**Documentation:** Maximum radial coordinate for the region of particles. Measured from the center position.

**Parameter name:** Minimum latitude#

**Default value:** 0.

**Pattern:** [Double 0…180 (inclusive)]

**Documentation:** Minimum latitude coordinate for the region of particles in degrees. Measured from the center position, and from the north pole.

**Parameter name:** Minimum longitude#

**Default value:** 0.

**Pattern:** [Double -180…360 (inclusive)]

**Documentation:** Minimum longitude coordinate for the region of particles in degrees. Measured from the center position.

**Parameter name:** Minimum radius#

**Default value:** 0.

**Pattern:** [Double 0…MAX_DOUBLE (inclusive)]

**Documentation:** Minimum radial coordinate for the region of particles. Measured from the center position.

**Parameter name:** Number of particles#

**Default value:** 1000

**Pattern:** [Double 0…MAX_DOUBLE (inclusive)]

**Documentation:** Total number of particles to create (not per processor or per element). The number is parsed as a floating point number (so that one can specify, for example, ’1e4’ particles) but it is interpreted as an integer, of course.

**Parameter name:** Radial layers#

**Default value:** 1

**Pattern:** [Integer range 1…2147483647 (inclusive)]

**Documentation:** The number of radial shells of particles that will be generated around the central point.

**Subsection:** Particles / Integrator#

**Subsection:** Particles / Integrator / RK2#

**Parameter name:** Higher order accurate in time#

**Default value:** true

**Pattern:** [Bool]

**Documentation:** Whether to correctly evaluate old and current velocity solution to reach higher-order accuracy in time. If set to ’false’ only the old velocity solution is evaluated to simulate a first order method in time. This is only recommended for benchmark purposes.

**Subsection:** Particles / Interpolator#

**Subsection:** Particles / Interpolator / Bilinear least squares#

**Parameter name:** Use boundary extrapolation#

**Default value:** false

**Pattern:** [List of <[Bool]> of length 0…4294967295 (inclusive)]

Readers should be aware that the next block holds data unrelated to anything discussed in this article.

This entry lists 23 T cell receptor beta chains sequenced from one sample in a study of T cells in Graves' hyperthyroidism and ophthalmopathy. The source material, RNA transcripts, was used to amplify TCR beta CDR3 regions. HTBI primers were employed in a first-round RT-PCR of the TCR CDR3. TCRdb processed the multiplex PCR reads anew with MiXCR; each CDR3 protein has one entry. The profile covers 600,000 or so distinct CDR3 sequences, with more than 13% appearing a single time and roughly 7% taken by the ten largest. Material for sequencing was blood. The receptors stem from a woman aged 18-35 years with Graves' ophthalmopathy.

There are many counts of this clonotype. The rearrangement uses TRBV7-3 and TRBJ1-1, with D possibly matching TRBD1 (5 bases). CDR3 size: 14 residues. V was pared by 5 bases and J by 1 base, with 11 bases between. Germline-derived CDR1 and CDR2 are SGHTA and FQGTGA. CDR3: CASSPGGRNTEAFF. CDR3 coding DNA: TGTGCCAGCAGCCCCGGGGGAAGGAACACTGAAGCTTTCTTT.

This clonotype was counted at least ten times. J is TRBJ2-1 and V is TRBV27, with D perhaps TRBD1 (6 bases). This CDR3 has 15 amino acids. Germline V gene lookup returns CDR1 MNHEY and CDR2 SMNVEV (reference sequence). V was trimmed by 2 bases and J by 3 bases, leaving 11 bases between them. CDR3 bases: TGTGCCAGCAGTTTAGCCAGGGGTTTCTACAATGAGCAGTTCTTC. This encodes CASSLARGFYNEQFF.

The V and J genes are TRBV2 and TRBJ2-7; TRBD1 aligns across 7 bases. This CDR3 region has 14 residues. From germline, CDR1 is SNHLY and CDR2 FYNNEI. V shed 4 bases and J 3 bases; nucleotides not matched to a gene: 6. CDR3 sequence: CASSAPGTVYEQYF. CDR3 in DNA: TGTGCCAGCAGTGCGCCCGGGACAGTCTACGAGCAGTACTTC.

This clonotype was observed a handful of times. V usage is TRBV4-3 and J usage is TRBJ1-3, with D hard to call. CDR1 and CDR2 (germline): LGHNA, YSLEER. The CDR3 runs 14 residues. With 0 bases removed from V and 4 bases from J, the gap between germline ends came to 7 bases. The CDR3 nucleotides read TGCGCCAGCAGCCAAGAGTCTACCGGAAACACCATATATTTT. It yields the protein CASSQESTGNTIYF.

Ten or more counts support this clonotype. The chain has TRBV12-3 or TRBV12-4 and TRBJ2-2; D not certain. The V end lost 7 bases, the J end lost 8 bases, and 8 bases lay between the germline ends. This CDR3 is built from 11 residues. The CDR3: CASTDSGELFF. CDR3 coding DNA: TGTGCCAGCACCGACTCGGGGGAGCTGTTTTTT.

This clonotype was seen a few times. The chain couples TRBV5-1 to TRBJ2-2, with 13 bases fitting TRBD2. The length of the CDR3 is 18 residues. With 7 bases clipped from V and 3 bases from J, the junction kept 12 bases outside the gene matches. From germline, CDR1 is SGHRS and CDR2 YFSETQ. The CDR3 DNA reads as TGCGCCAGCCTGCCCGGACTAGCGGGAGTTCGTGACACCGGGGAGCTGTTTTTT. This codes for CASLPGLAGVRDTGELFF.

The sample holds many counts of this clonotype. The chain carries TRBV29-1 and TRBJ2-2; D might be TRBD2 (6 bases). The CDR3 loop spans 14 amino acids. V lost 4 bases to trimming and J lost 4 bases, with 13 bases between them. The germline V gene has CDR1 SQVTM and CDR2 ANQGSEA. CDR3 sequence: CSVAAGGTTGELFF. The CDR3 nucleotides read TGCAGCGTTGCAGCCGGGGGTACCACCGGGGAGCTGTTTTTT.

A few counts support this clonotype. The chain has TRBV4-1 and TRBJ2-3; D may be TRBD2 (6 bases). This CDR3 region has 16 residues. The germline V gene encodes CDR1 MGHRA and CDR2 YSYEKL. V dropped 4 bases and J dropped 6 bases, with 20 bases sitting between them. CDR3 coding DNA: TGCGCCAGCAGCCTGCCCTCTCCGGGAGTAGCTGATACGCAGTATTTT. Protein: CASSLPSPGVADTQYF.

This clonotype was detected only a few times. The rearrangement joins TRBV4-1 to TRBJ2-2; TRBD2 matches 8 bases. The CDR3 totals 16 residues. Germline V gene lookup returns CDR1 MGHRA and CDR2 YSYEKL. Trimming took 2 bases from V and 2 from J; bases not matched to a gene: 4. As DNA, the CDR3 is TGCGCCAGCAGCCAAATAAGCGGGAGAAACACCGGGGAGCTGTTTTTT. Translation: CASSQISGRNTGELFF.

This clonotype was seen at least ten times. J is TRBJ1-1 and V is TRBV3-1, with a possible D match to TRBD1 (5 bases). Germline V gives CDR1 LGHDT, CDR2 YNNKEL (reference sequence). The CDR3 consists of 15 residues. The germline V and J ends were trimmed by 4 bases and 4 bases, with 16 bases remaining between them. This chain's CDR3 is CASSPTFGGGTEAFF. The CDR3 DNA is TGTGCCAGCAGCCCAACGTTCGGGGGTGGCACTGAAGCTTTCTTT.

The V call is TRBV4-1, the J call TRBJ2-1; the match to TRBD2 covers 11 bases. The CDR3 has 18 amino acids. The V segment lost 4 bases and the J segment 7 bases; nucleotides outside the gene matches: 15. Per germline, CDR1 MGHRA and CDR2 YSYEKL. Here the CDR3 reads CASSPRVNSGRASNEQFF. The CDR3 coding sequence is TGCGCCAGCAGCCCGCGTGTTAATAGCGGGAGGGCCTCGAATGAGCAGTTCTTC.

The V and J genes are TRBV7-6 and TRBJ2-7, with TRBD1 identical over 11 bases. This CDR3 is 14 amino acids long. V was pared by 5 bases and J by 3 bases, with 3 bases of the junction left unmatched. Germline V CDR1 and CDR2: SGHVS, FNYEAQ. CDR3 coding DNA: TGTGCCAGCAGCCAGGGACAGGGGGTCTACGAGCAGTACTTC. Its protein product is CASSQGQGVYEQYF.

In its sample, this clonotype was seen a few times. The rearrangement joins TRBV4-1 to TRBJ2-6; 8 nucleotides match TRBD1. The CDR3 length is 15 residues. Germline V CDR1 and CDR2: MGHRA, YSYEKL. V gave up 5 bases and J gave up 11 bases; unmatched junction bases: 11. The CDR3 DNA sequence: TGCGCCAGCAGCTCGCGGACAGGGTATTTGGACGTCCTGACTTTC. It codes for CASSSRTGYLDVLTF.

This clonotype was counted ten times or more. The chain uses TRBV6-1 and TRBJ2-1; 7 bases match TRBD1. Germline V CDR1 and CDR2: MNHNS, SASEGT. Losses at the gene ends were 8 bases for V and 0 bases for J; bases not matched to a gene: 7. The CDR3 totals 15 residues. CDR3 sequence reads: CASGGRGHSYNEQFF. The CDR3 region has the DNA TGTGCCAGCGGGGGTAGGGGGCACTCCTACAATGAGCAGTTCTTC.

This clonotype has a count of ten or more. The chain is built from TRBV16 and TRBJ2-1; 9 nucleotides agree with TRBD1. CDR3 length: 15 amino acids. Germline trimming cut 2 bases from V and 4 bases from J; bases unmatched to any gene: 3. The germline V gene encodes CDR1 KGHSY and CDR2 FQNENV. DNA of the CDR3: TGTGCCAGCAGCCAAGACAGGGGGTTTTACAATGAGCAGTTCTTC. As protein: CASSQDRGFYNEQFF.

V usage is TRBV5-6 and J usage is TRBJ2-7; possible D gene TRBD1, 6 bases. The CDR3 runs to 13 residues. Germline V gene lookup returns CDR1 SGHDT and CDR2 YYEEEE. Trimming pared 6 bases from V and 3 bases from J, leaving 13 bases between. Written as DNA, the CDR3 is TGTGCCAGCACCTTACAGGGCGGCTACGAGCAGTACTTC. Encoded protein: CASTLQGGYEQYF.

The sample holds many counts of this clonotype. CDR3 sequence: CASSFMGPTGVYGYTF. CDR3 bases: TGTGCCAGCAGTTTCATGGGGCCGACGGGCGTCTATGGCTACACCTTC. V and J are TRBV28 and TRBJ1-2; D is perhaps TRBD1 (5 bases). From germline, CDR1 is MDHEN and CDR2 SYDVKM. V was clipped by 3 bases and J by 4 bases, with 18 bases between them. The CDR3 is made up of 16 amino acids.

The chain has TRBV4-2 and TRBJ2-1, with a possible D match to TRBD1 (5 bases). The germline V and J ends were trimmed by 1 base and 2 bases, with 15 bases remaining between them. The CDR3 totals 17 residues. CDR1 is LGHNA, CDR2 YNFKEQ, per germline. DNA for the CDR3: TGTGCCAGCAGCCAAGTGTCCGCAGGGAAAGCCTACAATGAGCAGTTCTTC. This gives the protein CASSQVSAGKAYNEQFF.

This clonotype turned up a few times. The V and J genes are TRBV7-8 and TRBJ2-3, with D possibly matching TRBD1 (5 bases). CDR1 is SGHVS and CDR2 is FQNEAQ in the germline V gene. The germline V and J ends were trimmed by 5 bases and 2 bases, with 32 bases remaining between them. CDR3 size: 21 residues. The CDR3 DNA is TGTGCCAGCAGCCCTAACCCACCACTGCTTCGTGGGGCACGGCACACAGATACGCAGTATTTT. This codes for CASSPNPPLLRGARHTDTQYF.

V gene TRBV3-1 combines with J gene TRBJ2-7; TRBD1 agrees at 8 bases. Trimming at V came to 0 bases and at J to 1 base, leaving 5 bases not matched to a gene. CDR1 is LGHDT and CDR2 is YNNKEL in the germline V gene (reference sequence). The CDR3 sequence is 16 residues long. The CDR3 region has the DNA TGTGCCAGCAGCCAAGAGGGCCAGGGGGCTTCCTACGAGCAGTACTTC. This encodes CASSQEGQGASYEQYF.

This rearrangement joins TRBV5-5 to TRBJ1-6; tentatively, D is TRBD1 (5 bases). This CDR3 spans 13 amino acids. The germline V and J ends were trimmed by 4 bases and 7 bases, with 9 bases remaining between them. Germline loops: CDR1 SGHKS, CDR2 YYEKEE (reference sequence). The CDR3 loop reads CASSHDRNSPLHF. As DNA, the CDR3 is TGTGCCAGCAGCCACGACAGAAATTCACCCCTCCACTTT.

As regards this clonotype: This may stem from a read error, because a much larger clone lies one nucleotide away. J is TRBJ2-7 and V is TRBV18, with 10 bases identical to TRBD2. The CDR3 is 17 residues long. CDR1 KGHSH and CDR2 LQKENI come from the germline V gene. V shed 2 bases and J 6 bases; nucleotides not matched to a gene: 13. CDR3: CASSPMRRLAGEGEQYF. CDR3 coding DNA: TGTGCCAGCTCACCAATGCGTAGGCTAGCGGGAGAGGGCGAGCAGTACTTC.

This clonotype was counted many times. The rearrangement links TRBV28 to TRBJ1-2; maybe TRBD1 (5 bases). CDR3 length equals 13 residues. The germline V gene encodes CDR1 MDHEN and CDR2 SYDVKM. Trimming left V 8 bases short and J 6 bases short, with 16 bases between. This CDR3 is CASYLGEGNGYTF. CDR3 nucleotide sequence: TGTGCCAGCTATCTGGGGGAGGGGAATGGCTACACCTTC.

**Documentation:** Extends the range used by ’Use linear least squares limiter’ by linearly interpolating values at cell boundaries from neighboring cells. If more than one value is given, it will be treated as a list with one component per particle property. Enabling ’Use boundary extrapolation’ requires enabling ’Use linear least squares limiter’.

**Parameter name:** Use linear least squares limiter#

**Default value:** true

**Pattern:** [List of <[Bool]> of length 0…4294967295 (inclusive)]

**Documentation:** Limit the interpolation of particle properties onto the cell, so that the value of each property is no smaller than its minimum and no larger than its maximum on the particles of each cell, and the average of neighboring cells. If more than one value is given, it will be treated as a list with one component per particle property.

**Subsection:** Particles / Interpolator / Quadratic least squares#

**Parameter name:** Use boundary extrapolation#

**Default value:** false

**Pattern:** [List of <[Bool]> of length 0…4294967295 (inclusive)]

**Documentation:** Extends the range used by ’Use quadratic least squares limiter’ by linearly interpolating values at cell boundaries from neighboring cells. If more than one value is given, it will be treated as a list with one component per particle property. Enabling ’Use boundary extrapolation’ requires enabling ’Use quadratic least squares limiter’.

**Parameter name:** Use quadratic least squares limiter#

**Default value:** true

**Pattern:** [List of <[Bool]> of length 0…4294967295 (inclusive)]

**Documentation:** Limit the interpolation of particle properties onto the cell, so that the value of each property is no smaller than its minimum and no larger than its maximum on the particles of each cell, and the average of neighboring cells. If more than one value is given, it will be treated as a list with one component per particle property.

**Subsection:** Particles / Melt particle#

**Parameter name:** Threshold for melt presence#

**Default value:** 1e-3

**Pattern:** [Double 0…1 (inclusive)]

**Documentation:** The minimum porosity that has to be present at the position of a particle for it to be considered a melt particle (in the sense that the melt presence property is set to 1).